Alkali is pronounced like alcohol, with ‘lie’ at the end instead of ‘hol’. An alkali is any substance which produces OH– ions in water. OH– ions are called hydroxide ions. If there are excess of (OH)– ions when a compound is dissolved in water, the solution is called a base or an alkaline solution. A base is generally a metal hydroxide solution.
Table below lists some of the common alkalis available in our everyday lives. Name of alkali Chemical Formula Dissociation in water Sodium Hydroxide NaOH Na+ + (OH)– Potassium Hydroxide KOH H+ + NO3– Ammonium Hydroxide NH4OH NH4+ + (OH)– A substance which will neutralize an acid, but does not dissolve in water, is called a base. For example, copper (II) oxide, iron (II) oxide and zinc carbonate are bases. They do not dissolve in water.
Any base which dissolves in water is called an alkali.
The outer circle encloses all bases, while the inner circle selects those which are alkalis or soluble bases.
Examples of Alkalis.
The three common alkalis you will find in the laboratory are
1) Sodium Hydroxide solution – NaOH(aq).
2) Calcium Hydroxide solution – Ca(OH)3(aq), (lime water)
(Lime water is used in the test for carbon dioxide).
3) Ammonia solution – NH3(aq).
1 and 2 are strong alkalis, 3 is a weak alkali – see pH.
They all ionise in water to form hydroxide ions (OH- ions).
1) NaOH(aq) Na+(aq) + OH-(aq)
2) Ca(OH)2(aq) Ca2+(aq) + 2OH-(aq)
3) NH3(aq) + H2O(l) NH4+(aq) + OH–(aq) NH4+ is an ammonium ion.
Any metal oxide or hydroxide is a base.
If the base dissolves in water it is called an alkali.
Alkalis are found in:
- oven cleaner (sodium hydroxide)
- cleaning fluid e.g. spray-and-wipe (ammonia) Notice the connection between these substances? Alkalis are often found in substances for cleaning.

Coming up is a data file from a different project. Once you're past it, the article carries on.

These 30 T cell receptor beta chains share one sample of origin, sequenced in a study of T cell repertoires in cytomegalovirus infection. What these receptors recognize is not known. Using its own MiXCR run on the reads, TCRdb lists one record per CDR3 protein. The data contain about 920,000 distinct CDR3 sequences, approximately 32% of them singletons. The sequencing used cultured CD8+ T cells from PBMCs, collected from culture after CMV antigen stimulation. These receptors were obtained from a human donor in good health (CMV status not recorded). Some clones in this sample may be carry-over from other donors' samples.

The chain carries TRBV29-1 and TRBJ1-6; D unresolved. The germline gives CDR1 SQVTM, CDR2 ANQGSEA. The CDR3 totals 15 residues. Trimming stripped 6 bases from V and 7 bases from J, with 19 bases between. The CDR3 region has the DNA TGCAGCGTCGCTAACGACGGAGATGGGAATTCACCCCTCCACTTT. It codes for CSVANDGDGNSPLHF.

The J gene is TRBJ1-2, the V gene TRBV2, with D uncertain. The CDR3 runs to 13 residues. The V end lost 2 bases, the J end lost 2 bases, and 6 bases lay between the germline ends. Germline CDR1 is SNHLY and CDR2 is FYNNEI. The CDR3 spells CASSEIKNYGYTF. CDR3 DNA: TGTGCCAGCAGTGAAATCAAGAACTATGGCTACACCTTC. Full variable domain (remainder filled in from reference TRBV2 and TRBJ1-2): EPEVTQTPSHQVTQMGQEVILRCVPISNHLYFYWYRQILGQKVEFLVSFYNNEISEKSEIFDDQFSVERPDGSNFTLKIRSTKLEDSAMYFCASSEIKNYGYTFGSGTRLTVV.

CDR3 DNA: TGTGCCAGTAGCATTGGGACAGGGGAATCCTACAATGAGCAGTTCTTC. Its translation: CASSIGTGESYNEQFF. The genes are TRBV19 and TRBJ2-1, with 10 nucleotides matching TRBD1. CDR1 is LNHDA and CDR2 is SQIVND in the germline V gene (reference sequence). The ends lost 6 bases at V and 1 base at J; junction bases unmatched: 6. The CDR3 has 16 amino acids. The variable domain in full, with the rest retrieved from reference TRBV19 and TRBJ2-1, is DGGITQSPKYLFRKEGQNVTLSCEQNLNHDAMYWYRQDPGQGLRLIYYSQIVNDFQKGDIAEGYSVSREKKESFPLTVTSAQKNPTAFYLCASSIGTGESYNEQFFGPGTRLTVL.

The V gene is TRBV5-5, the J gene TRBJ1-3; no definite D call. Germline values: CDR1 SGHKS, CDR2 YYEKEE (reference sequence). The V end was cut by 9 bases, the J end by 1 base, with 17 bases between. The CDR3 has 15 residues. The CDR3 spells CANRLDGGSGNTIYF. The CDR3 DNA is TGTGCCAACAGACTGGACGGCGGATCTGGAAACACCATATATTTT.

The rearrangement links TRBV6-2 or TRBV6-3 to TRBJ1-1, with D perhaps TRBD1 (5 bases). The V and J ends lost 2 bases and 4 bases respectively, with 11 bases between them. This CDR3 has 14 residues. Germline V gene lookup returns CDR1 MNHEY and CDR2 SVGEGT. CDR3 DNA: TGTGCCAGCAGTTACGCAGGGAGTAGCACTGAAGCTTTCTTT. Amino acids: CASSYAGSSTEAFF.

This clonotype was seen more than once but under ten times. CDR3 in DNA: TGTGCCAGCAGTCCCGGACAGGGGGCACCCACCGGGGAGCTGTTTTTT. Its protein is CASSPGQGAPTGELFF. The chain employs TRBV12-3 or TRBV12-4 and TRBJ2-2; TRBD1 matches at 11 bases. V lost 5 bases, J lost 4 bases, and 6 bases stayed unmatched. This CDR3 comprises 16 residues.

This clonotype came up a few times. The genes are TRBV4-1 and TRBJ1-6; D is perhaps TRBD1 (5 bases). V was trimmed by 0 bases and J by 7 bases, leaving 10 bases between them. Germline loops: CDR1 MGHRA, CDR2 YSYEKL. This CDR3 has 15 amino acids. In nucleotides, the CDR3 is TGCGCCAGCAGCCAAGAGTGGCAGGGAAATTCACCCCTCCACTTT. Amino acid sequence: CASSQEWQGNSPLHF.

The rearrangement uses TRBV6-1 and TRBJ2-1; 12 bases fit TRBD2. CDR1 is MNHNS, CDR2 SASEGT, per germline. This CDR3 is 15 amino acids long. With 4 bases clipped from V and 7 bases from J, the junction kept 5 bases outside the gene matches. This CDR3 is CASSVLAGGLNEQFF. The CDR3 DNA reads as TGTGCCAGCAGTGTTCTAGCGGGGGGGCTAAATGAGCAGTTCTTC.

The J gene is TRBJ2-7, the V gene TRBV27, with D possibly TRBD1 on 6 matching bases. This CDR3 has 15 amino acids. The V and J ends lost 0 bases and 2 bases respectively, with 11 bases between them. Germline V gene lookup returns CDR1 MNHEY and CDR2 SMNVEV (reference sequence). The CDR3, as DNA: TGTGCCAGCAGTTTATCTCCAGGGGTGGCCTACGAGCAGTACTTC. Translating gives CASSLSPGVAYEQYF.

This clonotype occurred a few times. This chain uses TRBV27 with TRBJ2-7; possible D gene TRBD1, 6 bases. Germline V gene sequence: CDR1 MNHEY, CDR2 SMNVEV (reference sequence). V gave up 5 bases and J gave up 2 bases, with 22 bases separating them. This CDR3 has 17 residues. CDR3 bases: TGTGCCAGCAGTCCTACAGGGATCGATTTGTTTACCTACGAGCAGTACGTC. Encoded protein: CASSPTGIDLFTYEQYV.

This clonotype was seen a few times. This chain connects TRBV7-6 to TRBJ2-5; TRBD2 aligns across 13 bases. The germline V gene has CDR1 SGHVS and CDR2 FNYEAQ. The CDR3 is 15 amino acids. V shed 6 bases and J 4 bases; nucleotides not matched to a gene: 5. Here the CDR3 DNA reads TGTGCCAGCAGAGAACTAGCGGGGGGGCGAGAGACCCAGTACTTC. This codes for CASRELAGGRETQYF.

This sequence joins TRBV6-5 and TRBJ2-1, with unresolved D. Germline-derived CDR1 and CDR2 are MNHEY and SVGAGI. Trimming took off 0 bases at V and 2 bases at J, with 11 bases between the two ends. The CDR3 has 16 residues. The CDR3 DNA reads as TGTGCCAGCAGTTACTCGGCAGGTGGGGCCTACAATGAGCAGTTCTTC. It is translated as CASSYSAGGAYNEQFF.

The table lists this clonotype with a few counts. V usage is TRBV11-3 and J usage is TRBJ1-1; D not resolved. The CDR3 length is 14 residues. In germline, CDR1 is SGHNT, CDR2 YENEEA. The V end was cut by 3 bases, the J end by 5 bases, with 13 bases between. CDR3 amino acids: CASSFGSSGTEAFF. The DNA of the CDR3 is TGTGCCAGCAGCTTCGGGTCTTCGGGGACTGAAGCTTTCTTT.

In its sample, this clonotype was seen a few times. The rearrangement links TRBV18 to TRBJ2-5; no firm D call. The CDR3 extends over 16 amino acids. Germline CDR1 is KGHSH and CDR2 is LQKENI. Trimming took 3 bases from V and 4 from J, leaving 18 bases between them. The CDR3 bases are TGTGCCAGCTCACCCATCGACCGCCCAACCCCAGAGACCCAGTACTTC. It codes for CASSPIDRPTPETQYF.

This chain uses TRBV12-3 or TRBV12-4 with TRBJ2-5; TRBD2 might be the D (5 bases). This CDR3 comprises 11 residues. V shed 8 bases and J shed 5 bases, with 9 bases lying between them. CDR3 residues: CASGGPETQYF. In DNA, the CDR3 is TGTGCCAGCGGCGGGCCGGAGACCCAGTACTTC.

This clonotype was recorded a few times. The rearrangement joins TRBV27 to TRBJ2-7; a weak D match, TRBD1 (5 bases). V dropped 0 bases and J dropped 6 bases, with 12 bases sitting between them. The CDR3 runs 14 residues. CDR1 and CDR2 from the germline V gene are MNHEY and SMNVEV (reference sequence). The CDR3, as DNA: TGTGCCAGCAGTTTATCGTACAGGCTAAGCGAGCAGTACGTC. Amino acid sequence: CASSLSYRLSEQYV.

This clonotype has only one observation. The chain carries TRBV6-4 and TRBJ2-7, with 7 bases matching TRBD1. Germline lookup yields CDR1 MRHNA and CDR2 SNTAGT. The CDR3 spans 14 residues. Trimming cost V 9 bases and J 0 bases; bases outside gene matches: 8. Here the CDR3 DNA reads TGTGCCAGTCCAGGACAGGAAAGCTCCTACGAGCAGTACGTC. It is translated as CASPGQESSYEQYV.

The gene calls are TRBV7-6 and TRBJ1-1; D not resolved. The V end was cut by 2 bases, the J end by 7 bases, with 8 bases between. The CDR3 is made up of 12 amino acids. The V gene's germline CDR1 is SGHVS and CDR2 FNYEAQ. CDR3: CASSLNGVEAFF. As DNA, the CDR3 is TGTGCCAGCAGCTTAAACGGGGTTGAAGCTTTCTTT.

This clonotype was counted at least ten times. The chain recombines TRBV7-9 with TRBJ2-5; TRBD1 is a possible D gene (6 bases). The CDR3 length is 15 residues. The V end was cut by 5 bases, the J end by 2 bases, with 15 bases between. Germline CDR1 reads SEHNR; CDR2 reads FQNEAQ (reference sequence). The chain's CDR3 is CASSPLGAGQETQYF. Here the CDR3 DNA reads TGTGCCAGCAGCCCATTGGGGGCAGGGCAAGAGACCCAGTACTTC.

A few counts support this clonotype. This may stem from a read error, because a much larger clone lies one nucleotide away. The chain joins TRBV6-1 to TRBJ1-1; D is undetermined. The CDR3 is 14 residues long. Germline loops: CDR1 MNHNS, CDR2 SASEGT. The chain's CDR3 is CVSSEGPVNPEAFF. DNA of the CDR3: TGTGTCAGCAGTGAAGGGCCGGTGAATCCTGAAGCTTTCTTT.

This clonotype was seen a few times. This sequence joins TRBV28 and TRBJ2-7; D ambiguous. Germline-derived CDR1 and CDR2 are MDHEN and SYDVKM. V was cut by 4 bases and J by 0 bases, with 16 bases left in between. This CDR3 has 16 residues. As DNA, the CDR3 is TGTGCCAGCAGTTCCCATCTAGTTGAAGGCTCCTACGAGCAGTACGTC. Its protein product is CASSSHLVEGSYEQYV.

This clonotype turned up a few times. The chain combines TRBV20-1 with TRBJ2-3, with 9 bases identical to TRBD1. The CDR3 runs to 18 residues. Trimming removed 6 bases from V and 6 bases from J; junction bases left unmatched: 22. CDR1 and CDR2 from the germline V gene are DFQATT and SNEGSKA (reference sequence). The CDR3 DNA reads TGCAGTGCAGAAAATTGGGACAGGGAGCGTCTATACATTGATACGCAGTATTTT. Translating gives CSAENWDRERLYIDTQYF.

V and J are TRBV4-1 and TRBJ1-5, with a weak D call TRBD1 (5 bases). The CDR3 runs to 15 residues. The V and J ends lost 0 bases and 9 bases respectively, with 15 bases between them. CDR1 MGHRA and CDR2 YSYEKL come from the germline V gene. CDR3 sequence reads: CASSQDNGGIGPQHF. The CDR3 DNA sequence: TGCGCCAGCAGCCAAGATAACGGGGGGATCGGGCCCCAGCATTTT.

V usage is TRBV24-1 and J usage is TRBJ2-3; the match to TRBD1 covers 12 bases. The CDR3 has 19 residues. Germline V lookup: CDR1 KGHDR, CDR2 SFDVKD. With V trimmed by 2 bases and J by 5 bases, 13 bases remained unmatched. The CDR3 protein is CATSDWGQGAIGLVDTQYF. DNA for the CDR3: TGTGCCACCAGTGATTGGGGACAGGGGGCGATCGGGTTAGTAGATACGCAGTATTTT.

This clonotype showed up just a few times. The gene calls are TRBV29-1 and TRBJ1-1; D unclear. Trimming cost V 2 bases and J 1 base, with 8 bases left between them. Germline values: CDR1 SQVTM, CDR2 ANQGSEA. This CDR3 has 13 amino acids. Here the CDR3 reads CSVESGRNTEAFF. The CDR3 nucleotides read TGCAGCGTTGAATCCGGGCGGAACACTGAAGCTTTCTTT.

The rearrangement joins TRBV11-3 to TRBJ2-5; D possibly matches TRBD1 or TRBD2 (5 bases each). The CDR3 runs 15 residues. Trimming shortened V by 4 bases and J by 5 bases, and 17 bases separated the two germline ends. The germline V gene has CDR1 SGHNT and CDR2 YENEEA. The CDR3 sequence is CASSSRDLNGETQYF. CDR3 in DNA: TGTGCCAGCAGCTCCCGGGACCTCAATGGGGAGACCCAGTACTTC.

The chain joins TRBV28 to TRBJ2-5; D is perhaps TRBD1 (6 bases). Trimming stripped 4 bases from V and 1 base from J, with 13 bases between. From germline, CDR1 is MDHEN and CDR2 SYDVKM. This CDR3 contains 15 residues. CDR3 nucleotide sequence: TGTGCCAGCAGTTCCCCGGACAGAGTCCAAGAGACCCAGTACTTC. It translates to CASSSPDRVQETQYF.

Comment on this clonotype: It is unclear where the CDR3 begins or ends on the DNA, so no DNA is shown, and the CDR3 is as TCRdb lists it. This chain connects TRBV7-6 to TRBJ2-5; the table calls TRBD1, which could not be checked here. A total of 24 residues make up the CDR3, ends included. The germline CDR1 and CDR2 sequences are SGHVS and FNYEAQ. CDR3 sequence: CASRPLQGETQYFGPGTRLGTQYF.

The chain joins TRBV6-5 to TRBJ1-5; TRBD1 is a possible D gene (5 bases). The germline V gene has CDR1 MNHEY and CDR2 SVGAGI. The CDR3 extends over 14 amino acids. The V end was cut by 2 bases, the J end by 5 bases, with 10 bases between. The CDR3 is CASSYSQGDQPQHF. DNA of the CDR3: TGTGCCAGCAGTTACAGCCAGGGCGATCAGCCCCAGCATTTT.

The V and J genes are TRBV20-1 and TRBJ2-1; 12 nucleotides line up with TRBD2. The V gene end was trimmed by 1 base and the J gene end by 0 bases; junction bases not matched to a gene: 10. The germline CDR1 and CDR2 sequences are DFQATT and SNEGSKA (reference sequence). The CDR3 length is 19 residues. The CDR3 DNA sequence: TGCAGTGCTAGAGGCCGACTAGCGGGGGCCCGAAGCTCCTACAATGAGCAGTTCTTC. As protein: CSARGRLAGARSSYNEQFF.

Strong alkali substances are just as dangerous as strong acidic substances, causing very serious burns if they come into contact with your skin.
Properties of Alkalis.
They have a pH greater than 7, see pH.
They will turn red litmus paper blue.
They will react with acids to form a salt and water, see neutralisation.
Uses of Alkalis.
- Sodium hydroxide is used in the manufacture of paper, soap and ceramics.
- Calcium hydroxide (called ‘slaked lime’, or just ‘lime’), is added to soils or lakes to make them less acidic (see acid rain).
- Indigestion may be caused by too much hydrochloric acid in the stomach. Indigestion tablets contain a base such as magnesium oxide, or calcium carbonate to neutralize the acid.
- A bee sting is acidic. It may be neutralized by a weak alkali such as ammonia solution.
Weak, strong acids and alkalis
In a sample of water,a very small number of water molecules will form ions. Water hydrogen ion + hydroxide ion. H2O(l) H+(aq) + OH–(aq)
This ionisation is reversible (shown by the arrow).
The hydrogen ion is acidic. The hydroxide ion is alkaline. Water forms equal amounts of both ions, and so water is neutral. Compare this reaction with neutralisation.
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